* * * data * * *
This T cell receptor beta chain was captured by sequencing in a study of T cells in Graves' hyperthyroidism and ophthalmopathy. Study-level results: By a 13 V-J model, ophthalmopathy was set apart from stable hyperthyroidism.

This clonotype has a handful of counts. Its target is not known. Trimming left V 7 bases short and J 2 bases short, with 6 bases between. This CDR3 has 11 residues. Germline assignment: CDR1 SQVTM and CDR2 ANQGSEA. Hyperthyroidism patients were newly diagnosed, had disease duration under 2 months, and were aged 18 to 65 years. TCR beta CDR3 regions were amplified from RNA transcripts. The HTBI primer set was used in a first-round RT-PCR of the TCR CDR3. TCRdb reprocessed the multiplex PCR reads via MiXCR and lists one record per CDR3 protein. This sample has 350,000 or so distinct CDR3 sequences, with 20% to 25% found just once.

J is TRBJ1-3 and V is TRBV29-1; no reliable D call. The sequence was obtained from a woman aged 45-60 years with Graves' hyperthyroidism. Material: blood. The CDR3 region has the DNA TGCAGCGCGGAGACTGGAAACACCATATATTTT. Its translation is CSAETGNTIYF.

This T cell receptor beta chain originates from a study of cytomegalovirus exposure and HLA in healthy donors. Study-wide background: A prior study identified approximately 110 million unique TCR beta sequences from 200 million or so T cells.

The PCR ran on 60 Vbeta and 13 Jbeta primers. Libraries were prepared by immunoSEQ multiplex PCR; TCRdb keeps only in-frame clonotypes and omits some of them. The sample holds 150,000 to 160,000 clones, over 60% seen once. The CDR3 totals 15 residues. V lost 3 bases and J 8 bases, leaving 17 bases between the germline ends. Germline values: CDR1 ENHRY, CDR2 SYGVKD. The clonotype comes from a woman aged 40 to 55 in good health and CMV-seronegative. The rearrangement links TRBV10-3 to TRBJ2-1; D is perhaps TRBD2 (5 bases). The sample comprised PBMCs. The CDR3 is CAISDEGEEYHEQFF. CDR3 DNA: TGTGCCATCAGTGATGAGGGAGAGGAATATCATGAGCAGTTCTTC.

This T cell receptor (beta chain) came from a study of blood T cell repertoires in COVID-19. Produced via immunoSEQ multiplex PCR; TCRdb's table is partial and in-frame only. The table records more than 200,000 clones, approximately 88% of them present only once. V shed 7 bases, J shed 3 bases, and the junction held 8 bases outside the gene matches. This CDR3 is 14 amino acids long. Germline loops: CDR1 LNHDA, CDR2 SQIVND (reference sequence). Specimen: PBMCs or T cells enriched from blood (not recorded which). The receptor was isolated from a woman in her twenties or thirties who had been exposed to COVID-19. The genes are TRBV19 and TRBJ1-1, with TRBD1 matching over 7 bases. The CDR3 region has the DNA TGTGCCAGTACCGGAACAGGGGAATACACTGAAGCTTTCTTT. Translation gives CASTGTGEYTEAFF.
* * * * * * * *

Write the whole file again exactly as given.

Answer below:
This T cell receptor beta chain was captured by sequencing in a study of T cells in Graves' hyperthyroidism and ophthalmopathy. Study-level results: By a 13 V-J model, ophthalmopathy was set apart from stable hyperthyroidism.

This clonotype has a handful of counts. Its target is not known. Trimming left V 7 bases short and J 2 bases short, with 6 bases between. This CDR3 has 11 residues. Germline assignment: CDR1 SQVTM and CDR2 ANQGSEA. Hyperthyroidism patients were newly diagnosed, had disease duration under 2 months, and were aged 18 to 65 years. TCR beta CDR3 regions were amplified from RNA transcripts. The HTBI primer set was used in a first-round RT-PCR of the TCR CDR3. TCRdb reprocessed the multiplex PCR reads via MiXCR and lists one record per CDR3 protein. This sample has 350,000 or so distinct CDR3 sequences, with 20% to 25% found just once.

J is TRBJ1-3 and V is TRBV29-1; no reliable D call. The sequence was obtained from a woman aged 45-60 years with Graves' hyperthyroidism. Material: blood. The CDR3 region has the DNA TGCAGCGCGGAGACTGGAAACACCATATATTTT. Its translation is CSAETGNTIYF.

This T cell receptor beta chain originates from a study of cytomegalovirus exposure and HLA in healthy donors. Study-wide background: A prior study identified approximately 110 million unique TCR beta sequences from 200 million or so T cells.

The PCR ran on 60 Vbeta and 13 Jbeta primers. Libraries were prepared by immunoSEQ multiplex PCR; TCRdb keeps only in-frame clonotypes and omits some of them. The sample holds 150,000 to 160,000 clones, over 60% seen once. The CDR3 totals 15 residues. V lost 3 bases and J 8 bases, leaving 17 bases between the germline ends. Germline values: CDR1 ENHRY, CDR2 SYGVKD. The clonotype comes from a woman aged 40 to 55 in good health and CMV-seronegative. The rearrangement links TRBV10-3 to TRBJ2-1; D is perhaps TRBD2 (5 bases). The sample comprised PBMCs. The CDR3 is CAISDEGEEYHEQFF. CDR3 DNA: TGTGCCATCAGTGATGAGGGAGAGGAATATCATGAGCAGTTCTTC.

This T cell receptor (beta chain) came from a study of blood T cell repertoires in COVID-19. Produced via immunoSEQ multiplex PCR; TCRdb's table is partial and in-frame only. The table records more than 200,000 clones, approximately 88% of them present only once. V shed 7 bases, J shed 3 bases, and the junction held 8 bases outside the gene matches. This CDR3 is 14 amino acids long. Germline loops: CDR1 LNHDA, CDR2 SQIVND (reference sequence). Specimen: PBMCs or T cells enriched from blood (not recorded which). The receptor was isolated from a woman in her twenties or thirties who had been exposed to COVID-19. The genes are TRBV19 and TRBJ1-1, with TRBD1 matching over 7 bases. The CDR3 region has the DNA TGTGCCAGTACCGGAACAGGGGAATACACTGAAGCTTTCTTT. Translation gives CASTGTGEYTEAFF.